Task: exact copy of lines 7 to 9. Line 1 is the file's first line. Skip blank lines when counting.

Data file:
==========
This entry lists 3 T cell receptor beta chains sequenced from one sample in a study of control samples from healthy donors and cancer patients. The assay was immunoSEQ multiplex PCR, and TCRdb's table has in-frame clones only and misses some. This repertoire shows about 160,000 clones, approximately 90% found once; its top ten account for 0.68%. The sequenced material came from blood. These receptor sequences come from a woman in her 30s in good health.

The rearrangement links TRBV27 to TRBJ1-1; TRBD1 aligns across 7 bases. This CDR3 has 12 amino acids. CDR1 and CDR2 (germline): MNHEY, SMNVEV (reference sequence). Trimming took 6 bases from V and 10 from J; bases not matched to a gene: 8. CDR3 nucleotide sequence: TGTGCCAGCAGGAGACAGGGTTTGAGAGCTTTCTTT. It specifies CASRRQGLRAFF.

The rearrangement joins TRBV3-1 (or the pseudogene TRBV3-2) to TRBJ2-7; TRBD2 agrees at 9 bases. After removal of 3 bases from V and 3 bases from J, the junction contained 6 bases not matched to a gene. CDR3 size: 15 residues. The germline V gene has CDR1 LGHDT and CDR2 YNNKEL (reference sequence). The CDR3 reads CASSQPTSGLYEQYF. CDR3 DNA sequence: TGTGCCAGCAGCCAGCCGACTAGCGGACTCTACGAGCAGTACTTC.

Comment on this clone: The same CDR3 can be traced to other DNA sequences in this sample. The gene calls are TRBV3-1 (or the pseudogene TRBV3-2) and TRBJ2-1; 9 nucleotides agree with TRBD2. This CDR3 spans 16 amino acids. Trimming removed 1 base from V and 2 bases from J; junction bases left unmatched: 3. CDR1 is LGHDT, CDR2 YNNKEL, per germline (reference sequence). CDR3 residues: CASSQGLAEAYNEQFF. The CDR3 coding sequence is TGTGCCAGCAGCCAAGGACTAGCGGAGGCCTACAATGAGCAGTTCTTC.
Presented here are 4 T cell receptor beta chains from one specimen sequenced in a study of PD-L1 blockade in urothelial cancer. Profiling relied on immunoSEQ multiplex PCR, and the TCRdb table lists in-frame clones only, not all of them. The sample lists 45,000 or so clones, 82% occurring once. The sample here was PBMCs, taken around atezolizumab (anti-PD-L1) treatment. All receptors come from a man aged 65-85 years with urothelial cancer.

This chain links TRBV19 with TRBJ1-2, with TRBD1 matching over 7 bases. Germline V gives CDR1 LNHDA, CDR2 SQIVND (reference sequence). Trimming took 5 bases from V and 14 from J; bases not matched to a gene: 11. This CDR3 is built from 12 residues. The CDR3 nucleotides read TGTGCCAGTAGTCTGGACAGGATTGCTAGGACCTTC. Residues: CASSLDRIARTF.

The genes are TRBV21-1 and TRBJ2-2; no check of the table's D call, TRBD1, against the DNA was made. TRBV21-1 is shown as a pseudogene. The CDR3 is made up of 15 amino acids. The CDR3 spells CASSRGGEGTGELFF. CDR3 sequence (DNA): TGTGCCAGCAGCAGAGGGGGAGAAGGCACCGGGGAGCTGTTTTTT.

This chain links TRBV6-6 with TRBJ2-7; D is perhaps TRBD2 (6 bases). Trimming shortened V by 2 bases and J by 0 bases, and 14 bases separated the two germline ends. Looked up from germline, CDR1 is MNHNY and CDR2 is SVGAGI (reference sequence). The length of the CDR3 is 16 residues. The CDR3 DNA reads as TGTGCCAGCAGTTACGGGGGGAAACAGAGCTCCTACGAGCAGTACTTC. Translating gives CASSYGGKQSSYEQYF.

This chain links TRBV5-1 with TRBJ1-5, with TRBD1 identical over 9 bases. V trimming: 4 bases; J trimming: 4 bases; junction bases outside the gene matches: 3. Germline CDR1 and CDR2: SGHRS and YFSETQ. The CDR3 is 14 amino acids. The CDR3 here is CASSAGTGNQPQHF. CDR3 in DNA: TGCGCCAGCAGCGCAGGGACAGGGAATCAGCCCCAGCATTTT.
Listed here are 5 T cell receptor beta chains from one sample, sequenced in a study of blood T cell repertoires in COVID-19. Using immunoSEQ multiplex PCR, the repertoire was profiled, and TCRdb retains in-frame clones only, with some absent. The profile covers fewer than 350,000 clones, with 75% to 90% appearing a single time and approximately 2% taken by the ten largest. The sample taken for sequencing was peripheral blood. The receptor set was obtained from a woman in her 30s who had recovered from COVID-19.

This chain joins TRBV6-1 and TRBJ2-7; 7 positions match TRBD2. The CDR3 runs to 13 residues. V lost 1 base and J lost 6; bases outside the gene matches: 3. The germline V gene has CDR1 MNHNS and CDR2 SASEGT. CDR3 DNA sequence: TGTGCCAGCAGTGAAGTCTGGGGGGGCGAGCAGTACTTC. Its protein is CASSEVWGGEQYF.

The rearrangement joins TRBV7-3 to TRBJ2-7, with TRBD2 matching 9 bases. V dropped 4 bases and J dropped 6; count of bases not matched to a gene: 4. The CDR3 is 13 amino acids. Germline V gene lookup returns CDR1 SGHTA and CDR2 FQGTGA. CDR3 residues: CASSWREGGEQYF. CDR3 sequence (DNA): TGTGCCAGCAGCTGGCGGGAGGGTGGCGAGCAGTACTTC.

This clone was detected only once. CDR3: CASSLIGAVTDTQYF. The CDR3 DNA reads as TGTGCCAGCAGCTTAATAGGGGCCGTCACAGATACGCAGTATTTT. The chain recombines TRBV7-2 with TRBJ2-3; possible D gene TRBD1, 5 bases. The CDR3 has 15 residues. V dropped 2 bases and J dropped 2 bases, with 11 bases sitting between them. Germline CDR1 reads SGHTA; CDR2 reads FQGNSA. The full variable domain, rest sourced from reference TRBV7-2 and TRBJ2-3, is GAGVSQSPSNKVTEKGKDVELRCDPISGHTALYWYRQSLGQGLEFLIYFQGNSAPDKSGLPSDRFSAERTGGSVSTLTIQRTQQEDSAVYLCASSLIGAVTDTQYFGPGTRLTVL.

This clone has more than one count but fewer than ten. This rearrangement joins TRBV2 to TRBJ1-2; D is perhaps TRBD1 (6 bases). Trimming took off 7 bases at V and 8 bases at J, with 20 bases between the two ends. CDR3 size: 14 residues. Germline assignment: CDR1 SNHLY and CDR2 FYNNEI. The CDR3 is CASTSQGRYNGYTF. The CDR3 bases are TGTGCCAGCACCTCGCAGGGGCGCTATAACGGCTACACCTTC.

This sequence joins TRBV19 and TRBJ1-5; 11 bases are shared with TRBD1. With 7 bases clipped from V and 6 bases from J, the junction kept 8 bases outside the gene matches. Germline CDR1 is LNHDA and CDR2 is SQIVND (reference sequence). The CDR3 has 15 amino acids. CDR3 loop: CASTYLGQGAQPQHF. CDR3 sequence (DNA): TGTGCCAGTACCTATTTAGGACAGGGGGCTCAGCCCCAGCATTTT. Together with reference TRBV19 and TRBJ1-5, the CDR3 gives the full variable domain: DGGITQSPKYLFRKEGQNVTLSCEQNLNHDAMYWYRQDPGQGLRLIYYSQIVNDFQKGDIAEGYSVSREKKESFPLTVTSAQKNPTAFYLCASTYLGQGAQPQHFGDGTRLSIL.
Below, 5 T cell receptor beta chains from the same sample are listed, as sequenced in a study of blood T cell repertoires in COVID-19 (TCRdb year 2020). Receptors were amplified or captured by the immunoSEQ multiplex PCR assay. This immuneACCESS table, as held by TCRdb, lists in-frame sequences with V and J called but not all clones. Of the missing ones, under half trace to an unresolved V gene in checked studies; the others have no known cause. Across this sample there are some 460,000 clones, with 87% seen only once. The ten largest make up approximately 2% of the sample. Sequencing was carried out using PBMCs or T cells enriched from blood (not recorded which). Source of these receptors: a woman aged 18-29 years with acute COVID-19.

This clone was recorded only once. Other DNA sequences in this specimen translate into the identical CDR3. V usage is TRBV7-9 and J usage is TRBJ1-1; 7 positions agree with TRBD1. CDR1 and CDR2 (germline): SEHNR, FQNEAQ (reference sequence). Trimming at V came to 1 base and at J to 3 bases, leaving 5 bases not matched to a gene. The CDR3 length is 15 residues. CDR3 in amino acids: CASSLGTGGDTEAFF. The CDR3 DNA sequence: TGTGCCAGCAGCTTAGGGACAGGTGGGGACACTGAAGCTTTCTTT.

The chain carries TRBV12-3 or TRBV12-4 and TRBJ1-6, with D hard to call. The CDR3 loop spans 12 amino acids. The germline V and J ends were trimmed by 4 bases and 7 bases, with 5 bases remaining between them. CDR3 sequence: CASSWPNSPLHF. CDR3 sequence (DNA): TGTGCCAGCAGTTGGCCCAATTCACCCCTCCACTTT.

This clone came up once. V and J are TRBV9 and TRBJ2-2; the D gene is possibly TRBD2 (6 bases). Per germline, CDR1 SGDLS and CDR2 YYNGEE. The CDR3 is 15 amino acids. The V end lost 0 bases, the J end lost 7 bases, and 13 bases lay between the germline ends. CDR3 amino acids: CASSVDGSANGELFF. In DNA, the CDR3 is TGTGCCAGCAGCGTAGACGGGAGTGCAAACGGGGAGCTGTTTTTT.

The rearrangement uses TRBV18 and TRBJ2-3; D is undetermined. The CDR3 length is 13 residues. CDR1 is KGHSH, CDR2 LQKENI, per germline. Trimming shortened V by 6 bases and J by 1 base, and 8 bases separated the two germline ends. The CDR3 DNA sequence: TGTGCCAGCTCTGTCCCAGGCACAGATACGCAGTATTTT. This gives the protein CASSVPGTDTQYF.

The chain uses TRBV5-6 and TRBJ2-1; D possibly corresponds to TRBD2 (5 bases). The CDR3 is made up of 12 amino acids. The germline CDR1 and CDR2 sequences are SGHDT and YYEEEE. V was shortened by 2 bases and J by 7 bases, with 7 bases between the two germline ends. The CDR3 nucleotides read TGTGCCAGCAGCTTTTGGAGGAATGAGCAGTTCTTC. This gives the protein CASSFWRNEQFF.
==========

The genes are TRBV21-1 and TRBJ2-2; no check of the table's D call, TRBD1, against the DNA was made. TRBV21-1 is shown as a pseudogene. The CDR3 is made up of 15 amino acids. The CDR3 spells CASSRGGEGTGELFF. CDR3 sequence (DNA): TGTGCCAGCAGCAGAGGGGGAGAAGGCACCGGGGAGCTGTTTTTT.

This chain links TRBV6-6 with TRBJ2-7; D is perhaps TRBD2 (6 bases). Trimming shortened V by 2 bases and J by 0 bases, and 14 bases separated the two germline ends. Looked up from germline, CDR1 is MNHNY and CDR2 is SVGAGI (reference sequence). The length of the CDR3 is 16 residues. The CDR3 DNA reads as TGTGCCAGCAGTTACGGGGGGAAACAGAGCTCCTACGAGCAGTACTTC. Translating gives CASSYGGKQSSYEQYF.

This chain links TRBV5-1 with TRBJ1-5, with TRBD1 identical over 9 bases. V trimming: 4 bases; J trimming: 4 bases; junction bases outside the gene matches: 3. Germline CDR1 and CDR2: SGHRS and YFSETQ. The CDR3 is 14 amino acids. The CDR3 here is CASSAGTGNQPQHF. CDR3 in DNA: TGCGCCAGCAGCGCAGGGACAGGGAATCAGCCCCAGCATTTT.